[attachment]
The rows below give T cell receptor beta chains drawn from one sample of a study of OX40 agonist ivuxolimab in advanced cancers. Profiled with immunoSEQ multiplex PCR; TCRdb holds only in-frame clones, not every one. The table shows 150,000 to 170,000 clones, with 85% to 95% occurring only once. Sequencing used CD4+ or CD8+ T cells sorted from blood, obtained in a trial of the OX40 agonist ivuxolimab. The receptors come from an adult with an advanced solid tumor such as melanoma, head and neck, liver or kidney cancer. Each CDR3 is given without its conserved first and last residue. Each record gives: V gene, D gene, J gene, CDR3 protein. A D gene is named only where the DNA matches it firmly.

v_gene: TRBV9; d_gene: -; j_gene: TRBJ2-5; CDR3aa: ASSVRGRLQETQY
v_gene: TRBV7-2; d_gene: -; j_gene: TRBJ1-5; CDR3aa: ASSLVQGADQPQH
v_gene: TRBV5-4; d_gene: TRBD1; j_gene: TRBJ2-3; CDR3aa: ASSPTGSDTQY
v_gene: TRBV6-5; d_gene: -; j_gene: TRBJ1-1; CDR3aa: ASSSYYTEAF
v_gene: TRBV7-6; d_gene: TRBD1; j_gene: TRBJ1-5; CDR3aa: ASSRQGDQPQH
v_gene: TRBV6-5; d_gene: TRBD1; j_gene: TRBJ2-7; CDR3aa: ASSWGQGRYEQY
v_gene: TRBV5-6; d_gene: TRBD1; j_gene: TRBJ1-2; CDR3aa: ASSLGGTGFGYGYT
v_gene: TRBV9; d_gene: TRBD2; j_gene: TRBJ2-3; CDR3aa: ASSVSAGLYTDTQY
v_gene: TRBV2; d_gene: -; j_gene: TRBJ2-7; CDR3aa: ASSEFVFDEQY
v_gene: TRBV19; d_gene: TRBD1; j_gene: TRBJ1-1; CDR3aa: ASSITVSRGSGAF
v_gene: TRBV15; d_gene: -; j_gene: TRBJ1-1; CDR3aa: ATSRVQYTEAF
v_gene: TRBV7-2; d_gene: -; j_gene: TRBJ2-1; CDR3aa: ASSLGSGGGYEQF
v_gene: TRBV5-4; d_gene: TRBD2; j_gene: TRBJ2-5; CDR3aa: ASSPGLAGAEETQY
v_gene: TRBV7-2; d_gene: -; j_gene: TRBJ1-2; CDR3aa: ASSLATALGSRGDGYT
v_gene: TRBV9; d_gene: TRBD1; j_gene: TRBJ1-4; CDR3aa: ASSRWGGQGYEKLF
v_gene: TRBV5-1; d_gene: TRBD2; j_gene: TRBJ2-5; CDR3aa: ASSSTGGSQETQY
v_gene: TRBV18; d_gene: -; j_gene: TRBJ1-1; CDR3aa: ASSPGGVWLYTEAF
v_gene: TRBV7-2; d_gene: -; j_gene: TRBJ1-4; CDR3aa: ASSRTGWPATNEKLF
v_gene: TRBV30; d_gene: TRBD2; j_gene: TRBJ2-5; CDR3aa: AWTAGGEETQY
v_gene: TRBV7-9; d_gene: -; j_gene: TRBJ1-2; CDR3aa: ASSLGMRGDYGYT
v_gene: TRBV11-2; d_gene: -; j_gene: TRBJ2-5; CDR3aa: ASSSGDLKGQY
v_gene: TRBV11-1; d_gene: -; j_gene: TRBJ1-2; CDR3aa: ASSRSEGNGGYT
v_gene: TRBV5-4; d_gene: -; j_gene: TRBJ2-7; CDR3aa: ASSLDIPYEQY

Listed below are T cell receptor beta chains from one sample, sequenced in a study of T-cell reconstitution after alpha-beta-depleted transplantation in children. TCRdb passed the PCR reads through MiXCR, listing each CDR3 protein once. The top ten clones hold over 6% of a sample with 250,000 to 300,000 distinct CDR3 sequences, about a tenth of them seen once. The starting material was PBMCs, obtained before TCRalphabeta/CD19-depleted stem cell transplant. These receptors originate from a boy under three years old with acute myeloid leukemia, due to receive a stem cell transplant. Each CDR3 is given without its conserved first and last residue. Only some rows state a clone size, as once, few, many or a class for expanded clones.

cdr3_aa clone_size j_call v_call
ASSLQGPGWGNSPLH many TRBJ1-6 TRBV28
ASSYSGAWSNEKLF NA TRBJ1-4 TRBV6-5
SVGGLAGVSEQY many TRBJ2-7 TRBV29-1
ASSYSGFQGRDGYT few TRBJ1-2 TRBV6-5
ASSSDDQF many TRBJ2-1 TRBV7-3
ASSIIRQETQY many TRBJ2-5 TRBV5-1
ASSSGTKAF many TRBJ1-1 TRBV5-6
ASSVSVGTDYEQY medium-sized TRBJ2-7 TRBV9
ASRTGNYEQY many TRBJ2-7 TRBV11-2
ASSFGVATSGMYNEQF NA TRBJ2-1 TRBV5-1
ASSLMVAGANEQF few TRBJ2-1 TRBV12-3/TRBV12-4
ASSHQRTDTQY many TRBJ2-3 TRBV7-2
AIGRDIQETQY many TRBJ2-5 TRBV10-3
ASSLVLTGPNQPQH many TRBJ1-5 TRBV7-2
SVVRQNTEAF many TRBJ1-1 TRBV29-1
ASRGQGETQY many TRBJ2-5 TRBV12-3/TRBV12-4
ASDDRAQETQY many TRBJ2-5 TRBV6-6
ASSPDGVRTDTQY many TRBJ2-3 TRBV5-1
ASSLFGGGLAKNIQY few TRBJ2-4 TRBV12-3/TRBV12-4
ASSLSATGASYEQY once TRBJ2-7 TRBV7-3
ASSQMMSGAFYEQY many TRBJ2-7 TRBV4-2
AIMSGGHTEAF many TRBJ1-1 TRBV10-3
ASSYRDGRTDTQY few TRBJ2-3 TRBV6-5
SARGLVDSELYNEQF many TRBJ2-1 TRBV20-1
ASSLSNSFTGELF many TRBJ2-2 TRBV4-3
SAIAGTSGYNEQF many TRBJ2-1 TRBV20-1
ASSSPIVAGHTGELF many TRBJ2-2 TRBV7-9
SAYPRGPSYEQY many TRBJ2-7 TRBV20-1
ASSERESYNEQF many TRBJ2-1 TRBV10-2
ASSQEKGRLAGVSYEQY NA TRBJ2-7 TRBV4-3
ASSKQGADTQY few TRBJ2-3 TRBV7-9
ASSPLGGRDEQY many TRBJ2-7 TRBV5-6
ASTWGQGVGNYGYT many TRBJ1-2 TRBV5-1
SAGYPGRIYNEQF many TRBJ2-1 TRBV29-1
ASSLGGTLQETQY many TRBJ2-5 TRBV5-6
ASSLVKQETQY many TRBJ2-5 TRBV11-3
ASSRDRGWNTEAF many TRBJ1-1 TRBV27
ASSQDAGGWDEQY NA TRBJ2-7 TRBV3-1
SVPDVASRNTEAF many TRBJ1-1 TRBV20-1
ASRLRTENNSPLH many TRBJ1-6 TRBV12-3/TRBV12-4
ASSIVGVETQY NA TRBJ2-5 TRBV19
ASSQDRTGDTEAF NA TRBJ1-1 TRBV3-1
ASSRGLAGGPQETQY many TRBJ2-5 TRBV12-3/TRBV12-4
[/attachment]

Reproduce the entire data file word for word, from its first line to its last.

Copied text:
The rows below give T cell receptor beta chains drawn from one sample of a study of OX40 agonist ivuxolimab in advanced cancers. Profiled with immunoSEQ multiplex PCR; TCRdb holds only in-frame clones, not every one. The table shows 150,000 to 170,000 clones, with 85% to 95% occurring only once. Sequencing used CD4+ or CD8+ T cells sorted from blood, obtained in a trial of the OX40 agonist ivuxolimab. The receptors come from an adult with an advanced solid tumor such as melanoma, head and neck, liver or kidney cancer. Each CDR3 is given without its conserved first and last residue. Each record gives: V gene, D gene, J gene, CDR3 protein. A D gene is named only where the DNA matches it firmly.

v_gene: TRBV9; d_gene: -; j_gene: TRBJ2-5; CDR3aa: ASSVRGRLQETQY
v_gene: TRBV7-2; d_gene: -; j_gene: TRBJ1-5; CDR3aa: ASSLVQGADQPQH
v_gene: TRBV5-4; d_gene: TRBD1; j_gene: TRBJ2-3; CDR3aa: ASSPTGSDTQY
v_gene: TRBV6-5; d_gene: -; j_gene: TRBJ1-1; CDR3aa: ASSSYYTEAF
v_gene: TRBV7-6; d_gene: TRBD1; j_gene: TRBJ1-5; CDR3aa: ASSRQGDQPQH
v_gene: TRBV6-5; d_gene: TRBD1; j_gene: TRBJ2-7; CDR3aa: ASSWGQGRYEQY
v_gene: TRBV5-6; d_gene: TRBD1; j_gene: TRBJ1-2; CDR3aa: ASSLGGTGFGYGYT
v_gene: TRBV9; d_gene: TRBD2; j_gene: TRBJ2-3; CDR3aa: ASSVSAGLYTDTQY
v_gene: TRBV2; d_gene: -; j_gene: TRBJ2-7; CDR3aa: ASSEFVFDEQY
v_gene: TRBV19; d_gene: TRBD1; j_gene: TRBJ1-1; CDR3aa: ASSITVSRGSGAF
v_gene: TRBV15; d_gene: -; j_gene: TRBJ1-1; CDR3aa: ATSRVQYTEAF
v_gene: TRBV7-2; d_gene: -; j_gene: TRBJ2-1; CDR3aa: ASSLGSGGGYEQF
v_gene: TRBV5-4; d_gene: TRBD2; j_gene: TRBJ2-5; CDR3aa: ASSPGLAGAEETQY
v_gene: TRBV7-2; d_gene: -; j_gene: TRBJ1-2; CDR3aa: ASSLATALGSRGDGYT
v_gene: TRBV9; d_gene: TRBD1; j_gene: TRBJ1-4; CDR3aa: ASSRWGGQGYEKLF
v_gene: TRBV5-1; d_gene: TRBD2; j_gene: TRBJ2-5; CDR3aa: ASSSTGGSQETQY
v_gene: TRBV18; d_gene: -; j_gene: TRBJ1-1; CDR3aa: ASSPGGVWLYTEAF
v_gene: TRBV7-2; d_gene: -; j_gene: TRBJ1-4; CDR3aa: ASSRTGWPATNEKLF
v_gene: TRBV30; d_gene: TRBD2; j_gene: TRBJ2-5; CDR3aa: AWTAGGEETQY
v_gene: TRBV7-9; d_gene: -; j_gene: TRBJ1-2; CDR3aa: ASSLGMRGDYGYT
v_gene: TRBV11-2; d_gene: -; j_gene: TRBJ2-5; CDR3aa: ASSSGDLKGQY
v_gene: TRBV11-1; d_gene: -; j_gene: TRBJ1-2; CDR3aa: ASSRSEGNGGYT
v_gene: TRBV5-4; d_gene: -; j_gene: TRBJ2-7; CDR3aa: ASSLDIPYEQY

Listed below are T cell receptor beta chains from one sample, sequenced in a study of T-cell reconstitution after alpha-beta-depleted transplantation in children. TCRdb passed the PCR reads through MiXCR, listing each CDR3 protein once. The top ten clones hold over 6% of a sample with 250,000 to 300,000 distinct CDR3 sequences, about a tenth of them seen once. The starting material was PBMCs, obtained before TCRalphabeta/CD19-depleted stem cell transplant. These receptors originate from a boy under three years old with acute myeloid leukemia, due to receive a stem cell transplant. Each CDR3 is given without its conserved first and last residue. Only some rows state a clone size, as once, few, many or a class for expanded clones.

cdr3_aa clone_size j_call v_call
ASSLQGPGWGNSPLH many TRBJ1-6 TRBV28
ASSYSGAWSNEKLF NA TRBJ1-4 TRBV6-5
SVGGLAGVSEQY many TRBJ2-7 TRBV29-1
ASSYSGFQGRDGYT few TRBJ1-2 TRBV6-5
ASSSDDQF many TRBJ2-1 TRBV7-3
ASSIIRQETQY many TRBJ2-5 TRBV5-1
ASSSGTKAF many TRBJ1-1 TRBV5-6
ASSVSVGTDYEQY medium-sized TRBJ2-7 TRBV9
ASRTGNYEQY many TRBJ2-7 TRBV11-2
ASSFGVATSGMYNEQF NA TRBJ2-1 TRBV5-1
ASSLMVAGANEQF few TRBJ2-1 TRBV12-3/TRBV12-4
ASSHQRTDTQY many TRBJ2-3 TRBV7-2
AIGRDIQETQY many TRBJ2-5 TRBV10-3
ASSLVLTGPNQPQH many TRBJ1-5 TRBV7-2
SVVRQNTEAF many TRBJ1-1 TRBV29-1
ASRGQGETQY many TRBJ2-5 TRBV12-3/TRBV12-4
ASDDRAQETQY many TRBJ2-5 TRBV6-6
ASSPDGVRTDTQY many TRBJ2-3 TRBV5-1
ASSLFGGGLAKNIQY few TRBJ2-4 TRBV12-3/TRBV12-4
ASSLSATGASYEQY once TRBJ2-7 TRBV7-3
ASSQMMSGAFYEQY many TRBJ2-7 TRBV4-2
AIMSGGHTEAF many TRBJ1-1 TRBV10-3
ASSYRDGRTDTQY few TRBJ2-3 TRBV6-5
SARGLVDSELYNEQF many TRBJ2-1 TRBV20-1
ASSLSNSFTGELF many TRBJ2-2 TRBV4-3
SAIAGTSGYNEQF many TRBJ2-1 TRBV20-1
ASSSPIVAGHTGELF many TRBJ2-2 TRBV7-9
SAYPRGPSYEQY many TRBJ2-7 TRBV20-1
ASSERESYNEQF many TRBJ2-1 TRBV10-2
ASSQEKGRLAGVSYEQY NA TRBJ2-7 TRBV4-3
ASSKQGADTQY few TRBJ2-3 TRBV7-9
ASSPLGGRDEQY many TRBJ2-7 TRBV5-6
ASTWGQGVGNYGYT many TRBJ1-2 TRBV5-1
SAGYPGRIYNEQF many TRBJ2-1 TRBV29-1
ASSLGGTLQETQY many TRBJ2-5 TRBV5-6
ASSLVKQETQY many TRBJ2-5 TRBV11-3
ASSRDRGWNTEAF many TRBJ1-1 TRBV27
ASSQDAGGWDEQY NA TRBJ2-7 TRBV3-1
SVPDVASRNTEAF many TRBJ1-1 TRBV20-1
ASRLRTENNSPLH many TRBJ1-6 TRBV12-3/TRBV12-4
ASSIVGVETQY NA TRBJ2-5 TRBV19
ASSQDRTGDTEAF NA TRBJ1-1 TRBV3-1
ASSRGLAGGPQETQY many TRBJ2-5 TRBV12-3/TRBV12-4